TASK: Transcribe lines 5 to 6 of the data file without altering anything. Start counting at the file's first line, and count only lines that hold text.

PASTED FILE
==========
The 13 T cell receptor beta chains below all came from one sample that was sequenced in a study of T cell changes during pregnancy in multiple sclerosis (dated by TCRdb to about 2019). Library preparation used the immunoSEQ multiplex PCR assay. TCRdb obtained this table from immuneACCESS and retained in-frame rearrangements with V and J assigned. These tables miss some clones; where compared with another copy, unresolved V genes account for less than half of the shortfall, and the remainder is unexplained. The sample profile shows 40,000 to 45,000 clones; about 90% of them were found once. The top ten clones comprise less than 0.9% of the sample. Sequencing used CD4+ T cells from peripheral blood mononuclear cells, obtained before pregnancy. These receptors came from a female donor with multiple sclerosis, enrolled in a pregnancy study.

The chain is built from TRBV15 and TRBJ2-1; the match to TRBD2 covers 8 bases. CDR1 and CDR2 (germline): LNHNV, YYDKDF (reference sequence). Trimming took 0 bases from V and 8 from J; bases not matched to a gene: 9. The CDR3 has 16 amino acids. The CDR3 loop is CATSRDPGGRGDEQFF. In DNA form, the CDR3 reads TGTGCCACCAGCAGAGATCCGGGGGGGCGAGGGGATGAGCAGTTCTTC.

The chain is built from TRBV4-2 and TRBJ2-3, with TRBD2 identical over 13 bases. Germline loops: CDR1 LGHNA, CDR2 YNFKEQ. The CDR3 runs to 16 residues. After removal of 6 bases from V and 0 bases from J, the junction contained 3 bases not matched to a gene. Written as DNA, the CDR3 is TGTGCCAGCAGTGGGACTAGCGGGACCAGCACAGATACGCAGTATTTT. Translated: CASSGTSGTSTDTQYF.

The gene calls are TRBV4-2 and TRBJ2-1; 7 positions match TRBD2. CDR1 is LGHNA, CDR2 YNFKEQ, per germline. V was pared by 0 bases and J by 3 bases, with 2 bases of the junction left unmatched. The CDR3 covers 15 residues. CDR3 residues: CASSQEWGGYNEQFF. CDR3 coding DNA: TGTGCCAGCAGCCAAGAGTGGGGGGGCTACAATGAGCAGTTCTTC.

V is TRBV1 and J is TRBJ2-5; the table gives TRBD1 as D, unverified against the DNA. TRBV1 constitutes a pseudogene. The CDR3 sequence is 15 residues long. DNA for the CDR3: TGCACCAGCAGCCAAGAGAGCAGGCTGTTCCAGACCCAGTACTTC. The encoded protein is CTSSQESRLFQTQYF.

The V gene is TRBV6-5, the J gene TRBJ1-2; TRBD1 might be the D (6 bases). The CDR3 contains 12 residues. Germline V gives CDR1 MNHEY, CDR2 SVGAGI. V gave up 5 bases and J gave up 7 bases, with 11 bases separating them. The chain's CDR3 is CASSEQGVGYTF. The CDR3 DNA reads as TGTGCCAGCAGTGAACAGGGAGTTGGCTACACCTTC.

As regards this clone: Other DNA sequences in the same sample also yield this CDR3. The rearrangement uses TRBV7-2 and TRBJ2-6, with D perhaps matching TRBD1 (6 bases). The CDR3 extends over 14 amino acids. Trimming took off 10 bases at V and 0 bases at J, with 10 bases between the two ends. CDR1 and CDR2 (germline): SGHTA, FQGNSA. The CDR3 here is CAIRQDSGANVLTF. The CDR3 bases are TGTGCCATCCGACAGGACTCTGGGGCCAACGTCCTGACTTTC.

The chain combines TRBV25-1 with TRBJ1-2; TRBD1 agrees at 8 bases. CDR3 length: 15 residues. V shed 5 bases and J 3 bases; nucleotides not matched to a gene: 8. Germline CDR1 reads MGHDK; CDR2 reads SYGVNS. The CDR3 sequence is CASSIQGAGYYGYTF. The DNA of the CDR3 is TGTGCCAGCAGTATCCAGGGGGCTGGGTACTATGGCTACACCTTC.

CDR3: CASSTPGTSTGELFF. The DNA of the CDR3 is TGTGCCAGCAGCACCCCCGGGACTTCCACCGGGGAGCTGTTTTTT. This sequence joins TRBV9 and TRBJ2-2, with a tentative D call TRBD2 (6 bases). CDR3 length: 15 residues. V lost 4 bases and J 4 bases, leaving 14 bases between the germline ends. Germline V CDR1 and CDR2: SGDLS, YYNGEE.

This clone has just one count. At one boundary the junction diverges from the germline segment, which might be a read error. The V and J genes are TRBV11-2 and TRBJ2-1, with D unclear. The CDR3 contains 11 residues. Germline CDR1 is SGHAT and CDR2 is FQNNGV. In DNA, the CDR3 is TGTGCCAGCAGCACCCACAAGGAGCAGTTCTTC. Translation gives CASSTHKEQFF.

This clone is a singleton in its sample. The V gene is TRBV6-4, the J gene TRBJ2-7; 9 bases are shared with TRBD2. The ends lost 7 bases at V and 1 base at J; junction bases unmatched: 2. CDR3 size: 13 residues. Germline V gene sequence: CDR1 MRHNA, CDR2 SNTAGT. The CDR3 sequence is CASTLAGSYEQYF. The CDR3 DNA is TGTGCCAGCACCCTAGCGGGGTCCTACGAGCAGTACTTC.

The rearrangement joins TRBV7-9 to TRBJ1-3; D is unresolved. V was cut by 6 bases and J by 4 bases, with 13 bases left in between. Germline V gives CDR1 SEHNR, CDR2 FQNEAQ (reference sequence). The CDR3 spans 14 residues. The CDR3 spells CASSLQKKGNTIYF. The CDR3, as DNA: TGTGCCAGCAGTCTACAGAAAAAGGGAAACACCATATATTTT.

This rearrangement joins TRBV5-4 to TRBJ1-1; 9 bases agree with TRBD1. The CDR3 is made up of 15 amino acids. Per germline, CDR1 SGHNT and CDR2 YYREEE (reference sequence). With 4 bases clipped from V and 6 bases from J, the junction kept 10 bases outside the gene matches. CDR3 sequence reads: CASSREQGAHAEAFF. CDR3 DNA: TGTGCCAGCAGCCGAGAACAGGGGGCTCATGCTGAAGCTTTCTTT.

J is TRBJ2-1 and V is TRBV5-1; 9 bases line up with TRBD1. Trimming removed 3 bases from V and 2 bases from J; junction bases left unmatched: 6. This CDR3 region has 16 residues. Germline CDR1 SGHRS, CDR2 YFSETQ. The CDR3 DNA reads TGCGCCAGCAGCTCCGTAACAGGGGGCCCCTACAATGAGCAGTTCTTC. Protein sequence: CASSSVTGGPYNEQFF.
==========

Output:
V is TRBV1 and J is TRBJ2-5; the table gives TRBD1 as D, unverified against the DNA. TRBV1 constitutes a pseudogene. The CDR3 sequence is 15 residues long. DNA for the CDR3: TGCACCAGCAGCCAAGAGAGCAGGCTGTTCCAGACCCAGTACTTC. The encoded protein is CTSSQESRLFQTQYF.

The V gene is TRBV6-5, the J gene TRBJ1-2; TRBD1 might be the D (6 bases). The CDR3 contains 12 residues. Germline V gives CDR1 MNHEY, CDR2 SVGAGI. V gave up 5 bases and J gave up 7 bases, with 11 bases separating them. The chain's CDR3 is CASSEQGVGYTF. The CDR3 DNA reads as TGTGCCAGCAGTGAACAGGGAGTTGGCTACACCTTC.